By INU Staff
INU - On Thursday, US Ambassador to the UN Nikki Haley once again played a clear role in promoting the Trump administration’s assertive policies toward the Islamic Republic of Iran when she spoke at a United Nations Security Council briefing on the topic. Reuters quoted Haley as criticizing the international body for failing “to even take minimal steps to respond” to repeated and deliberate violations of sanctions and restrictions imposed by the Security Council.
Most prominently at issue is the several Iranian ballistic missile launches that have been carried out since the conclusion of nuclear negotiations between Iran and a body consisting of the five permanent members of the Security Council plus Germany. These alleged violations of UNSC resolution 2231 now include an actual ballistic missile attack on Syria, carried out less than two weeks earlier and described by one Revolutionary Guard general as a message intended for the US and Saudi Arabia.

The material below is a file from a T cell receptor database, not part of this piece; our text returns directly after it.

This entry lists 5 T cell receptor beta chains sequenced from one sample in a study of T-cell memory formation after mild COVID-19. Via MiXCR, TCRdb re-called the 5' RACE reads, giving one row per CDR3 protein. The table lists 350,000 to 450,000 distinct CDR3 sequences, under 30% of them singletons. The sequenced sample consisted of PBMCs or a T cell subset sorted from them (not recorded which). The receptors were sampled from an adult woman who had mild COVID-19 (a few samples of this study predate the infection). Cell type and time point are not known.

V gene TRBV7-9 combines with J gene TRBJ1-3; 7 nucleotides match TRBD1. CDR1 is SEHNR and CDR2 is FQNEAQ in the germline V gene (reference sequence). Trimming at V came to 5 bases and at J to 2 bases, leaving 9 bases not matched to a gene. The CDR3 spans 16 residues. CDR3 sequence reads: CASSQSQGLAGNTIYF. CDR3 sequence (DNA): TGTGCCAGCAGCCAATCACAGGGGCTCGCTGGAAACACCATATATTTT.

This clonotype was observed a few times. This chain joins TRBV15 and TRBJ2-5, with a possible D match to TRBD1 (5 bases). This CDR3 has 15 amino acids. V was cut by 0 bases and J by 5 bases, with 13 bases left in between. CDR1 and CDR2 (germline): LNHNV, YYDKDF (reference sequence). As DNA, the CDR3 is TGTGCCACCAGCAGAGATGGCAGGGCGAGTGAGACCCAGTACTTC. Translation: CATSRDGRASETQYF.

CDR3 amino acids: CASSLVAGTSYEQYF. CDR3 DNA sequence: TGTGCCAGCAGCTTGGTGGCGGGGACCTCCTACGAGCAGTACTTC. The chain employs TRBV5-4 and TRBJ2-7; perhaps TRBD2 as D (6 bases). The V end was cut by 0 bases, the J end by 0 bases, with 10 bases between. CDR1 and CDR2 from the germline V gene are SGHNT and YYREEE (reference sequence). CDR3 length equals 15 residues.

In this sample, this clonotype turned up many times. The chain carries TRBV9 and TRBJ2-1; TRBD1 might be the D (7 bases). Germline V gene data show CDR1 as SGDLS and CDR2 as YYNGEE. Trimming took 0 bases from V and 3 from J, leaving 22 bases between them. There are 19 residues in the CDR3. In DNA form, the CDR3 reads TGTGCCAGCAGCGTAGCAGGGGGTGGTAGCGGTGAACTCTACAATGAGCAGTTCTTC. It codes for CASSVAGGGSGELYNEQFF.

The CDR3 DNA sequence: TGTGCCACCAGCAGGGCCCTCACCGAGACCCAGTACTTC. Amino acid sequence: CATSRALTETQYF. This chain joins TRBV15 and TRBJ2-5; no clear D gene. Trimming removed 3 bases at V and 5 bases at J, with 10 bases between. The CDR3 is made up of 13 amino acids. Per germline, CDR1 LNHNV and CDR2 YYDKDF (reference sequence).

President Donald Trump has sought to expand relations with other traditional adversaries of the Islamic Republic of Iran, with Saudi Arabia being chief among them. In May, he visited Riyadh to attend an Arab-US summit that specifically addressed Iran’s destabilizing role in the region. The visit also yielded a 110 billion dollar arms sale agreement between the US and the Saudis. In the midst of those efforts, Haley has been among the White House officials striving to expand international consensus on Iran so as to include world powers that are not strictly adversarial toward the Islamic Republic in general.
In a previous address to the Security Council in April, Haley insisted that the body should make Iran’s regional role more of a central priority in its joint policies toward the Middle East. Thursday’s address can easily be viewed as a follow up to this and other earlier efforts, criticizing Britain and France, along with Iran allies Russia and China, for refusing to head earlier warnings from the White House.
In previous months, it has been suggested that divergent Russian and Iranian interests in Syria, along with Trump’s own pursuit of dialogue with the Russians could help to encourage Moscow to rein in Tehran. However, this has not come to pass and the reporting on Haley’s appeals to the UN tend to emphasize that both Russia and China remain firm obstacles to coordinated efforts against the Islamic Republic, given that permanent members of the Security Council each enjoy veto power.